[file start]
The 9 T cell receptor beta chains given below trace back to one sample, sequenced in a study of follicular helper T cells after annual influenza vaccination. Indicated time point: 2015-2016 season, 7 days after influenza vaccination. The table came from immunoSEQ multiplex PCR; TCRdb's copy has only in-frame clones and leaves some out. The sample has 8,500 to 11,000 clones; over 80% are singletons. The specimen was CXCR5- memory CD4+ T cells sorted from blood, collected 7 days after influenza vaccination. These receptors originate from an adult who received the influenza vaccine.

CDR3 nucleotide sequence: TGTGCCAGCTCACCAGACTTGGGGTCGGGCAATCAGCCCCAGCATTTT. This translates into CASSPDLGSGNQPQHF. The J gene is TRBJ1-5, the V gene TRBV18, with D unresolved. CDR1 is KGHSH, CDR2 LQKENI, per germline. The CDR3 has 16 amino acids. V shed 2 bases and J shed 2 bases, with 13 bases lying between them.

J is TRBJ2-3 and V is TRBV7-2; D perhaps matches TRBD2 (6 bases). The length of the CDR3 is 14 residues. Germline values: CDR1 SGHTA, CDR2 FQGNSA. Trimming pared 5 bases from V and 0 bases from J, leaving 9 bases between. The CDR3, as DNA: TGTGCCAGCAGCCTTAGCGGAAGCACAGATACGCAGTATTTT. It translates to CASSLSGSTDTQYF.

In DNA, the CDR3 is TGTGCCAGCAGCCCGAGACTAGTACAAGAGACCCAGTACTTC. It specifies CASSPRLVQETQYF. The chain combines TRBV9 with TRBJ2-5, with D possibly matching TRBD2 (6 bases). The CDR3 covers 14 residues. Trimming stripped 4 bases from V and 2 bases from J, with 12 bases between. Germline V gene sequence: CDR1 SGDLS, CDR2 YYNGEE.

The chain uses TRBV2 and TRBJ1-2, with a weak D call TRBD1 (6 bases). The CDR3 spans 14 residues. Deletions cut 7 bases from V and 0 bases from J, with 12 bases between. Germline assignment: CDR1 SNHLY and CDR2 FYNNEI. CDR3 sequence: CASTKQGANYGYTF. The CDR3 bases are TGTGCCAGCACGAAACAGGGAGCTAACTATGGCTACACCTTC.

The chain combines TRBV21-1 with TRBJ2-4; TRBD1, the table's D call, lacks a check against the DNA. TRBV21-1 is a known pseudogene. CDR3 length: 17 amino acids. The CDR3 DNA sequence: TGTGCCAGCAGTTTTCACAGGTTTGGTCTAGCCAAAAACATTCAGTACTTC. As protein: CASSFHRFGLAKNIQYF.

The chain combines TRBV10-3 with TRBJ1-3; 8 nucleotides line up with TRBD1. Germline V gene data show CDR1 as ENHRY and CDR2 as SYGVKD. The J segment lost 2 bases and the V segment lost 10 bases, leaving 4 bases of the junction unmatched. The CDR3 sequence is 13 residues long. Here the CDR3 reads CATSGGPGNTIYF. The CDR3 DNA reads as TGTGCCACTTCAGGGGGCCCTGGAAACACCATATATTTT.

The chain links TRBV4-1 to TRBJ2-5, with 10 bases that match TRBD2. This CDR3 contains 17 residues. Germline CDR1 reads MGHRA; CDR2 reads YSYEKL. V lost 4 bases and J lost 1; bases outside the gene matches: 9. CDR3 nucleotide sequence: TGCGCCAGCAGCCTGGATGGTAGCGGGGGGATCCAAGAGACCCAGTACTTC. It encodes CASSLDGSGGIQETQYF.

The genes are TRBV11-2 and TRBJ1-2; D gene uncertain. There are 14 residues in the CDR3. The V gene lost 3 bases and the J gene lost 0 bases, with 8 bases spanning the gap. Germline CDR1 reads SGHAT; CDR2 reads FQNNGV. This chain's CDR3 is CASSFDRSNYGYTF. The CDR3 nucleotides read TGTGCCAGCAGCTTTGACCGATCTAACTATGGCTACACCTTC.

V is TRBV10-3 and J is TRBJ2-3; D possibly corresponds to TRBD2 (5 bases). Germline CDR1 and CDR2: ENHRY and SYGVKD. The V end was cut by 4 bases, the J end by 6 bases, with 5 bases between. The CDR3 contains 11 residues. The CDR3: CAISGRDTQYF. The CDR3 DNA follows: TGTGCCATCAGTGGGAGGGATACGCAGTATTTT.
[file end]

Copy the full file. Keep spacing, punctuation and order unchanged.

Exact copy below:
The 9 T cell receptor beta chains given below trace back to one sample, sequenced in a study of follicular helper T cells after annual influenza vaccination. Indicated time point: 2015-2016 season, 7 days after influenza vaccination. The table came from immunoSEQ multiplex PCR; TCRdb's copy has only in-frame clones and leaves some out. The sample has 8,500 to 11,000 clones; over 80% are singletons. The specimen was CXCR5- memory CD4+ T cells sorted from blood, collected 7 days after influenza vaccination. These receptors originate from an adult who received the influenza vaccine.

CDR3 nucleotide sequence: TGTGCCAGCTCACCAGACTTGGGGTCGGGCAATCAGCCCCAGCATTTT. This translates into CASSPDLGSGNQPQHF. The J gene is TRBJ1-5, the V gene TRBV18, with D unresolved. CDR1 is KGHSH, CDR2 LQKENI, per germline. The CDR3 has 16 amino acids. V shed 2 bases and J shed 2 bases, with 13 bases lying between them.

J is TRBJ2-3 and V is TRBV7-2; D perhaps matches TRBD2 (6 bases). The length of the CDR3 is 14 residues. Germline values: CDR1 SGHTA, CDR2 FQGNSA. Trimming pared 5 bases from V and 0 bases from J, leaving 9 bases between. The CDR3, as DNA: TGTGCCAGCAGCCTTAGCGGAAGCACAGATACGCAGTATTTT. It translates to CASSLSGSTDTQYF.

In DNA, the CDR3 is TGTGCCAGCAGCCCGAGACTAGTACAAGAGACCCAGTACTTC. It specifies CASSPRLVQETQYF. The chain combines TRBV9 with TRBJ2-5, with D possibly matching TRBD2 (6 bases). The CDR3 covers 14 residues. Trimming stripped 4 bases from V and 2 bases from J, with 12 bases between. Germline V gene sequence: CDR1 SGDLS, CDR2 YYNGEE.

The chain uses TRBV2 and TRBJ1-2, with a weak D call TRBD1 (6 bases). The CDR3 spans 14 residues. Deletions cut 7 bases from V and 0 bases from J, with 12 bases between. Germline assignment: CDR1 SNHLY and CDR2 FYNNEI. CDR3 sequence: CASTKQGANYGYTF. The CDR3 bases are TGTGCCAGCACGAAACAGGGAGCTAACTATGGCTACACCTTC.

The chain combines TRBV21-1 with TRBJ2-4; TRBD1, the table's D call, lacks a check against the DNA. TRBV21-1 is a known pseudogene. CDR3 length: 17 amino acids. The CDR3 DNA sequence: TGTGCCAGCAGTTTTCACAGGTTTGGTCTAGCCAAAAACATTCAGTACTTC. As protein: CASSFHRFGLAKNIQYF.

The chain combines TRBV10-3 with TRBJ1-3; 8 nucleotides line up with TRBD1. Germline V gene data show CDR1 as ENHRY and CDR2 as SYGVKD. The J segment lost 2 bases and the V segment lost 10 bases, leaving 4 bases of the junction unmatched. The CDR3 sequence is 13 residues long. Here the CDR3 reads CATSGGPGNTIYF. The CDR3 DNA reads as TGTGCCACTTCAGGGGGCCCTGGAAACACCATATATTTT.

The chain links TRBV4-1 to TRBJ2-5, with 10 bases that match TRBD2. This CDR3 contains 17 residues. Germline CDR1 reads MGHRA; CDR2 reads YSYEKL. V lost 4 bases and J lost 1; bases outside the gene matches: 9. CDR3 nucleotide sequence: TGCGCCAGCAGCCTGGATGGTAGCGGGGGGATCCAAGAGACCCAGTACTTC. It encodes CASSLDGSGGIQETQYF.

The genes are TRBV11-2 and TRBJ1-2; D gene uncertain. There are 14 residues in the CDR3. The V gene lost 3 bases and the J gene lost 0 bases, with 8 bases spanning the gap. Germline CDR1 reads SGHAT; CDR2 reads FQNNGV. This chain's CDR3 is CASSFDRSNYGYTF. The CDR3 nucleotides read TGTGCCAGCAGCTTTGACCGATCTAACTATGGCTACACCTTC.

V is TRBV10-3 and J is TRBJ2-3; D possibly corresponds to TRBD2 (5 bases). Germline CDR1 and CDR2: ENHRY and SYGVKD. The V end was cut by 4 bases, the J end by 6 bases, with 5 bases between. The CDR3 contains 11 residues. The CDR3: CAISGRDTQYF. The CDR3 DNA follows: TGTGCCATCAGTGGGAGGGATACGCAGTATTTT.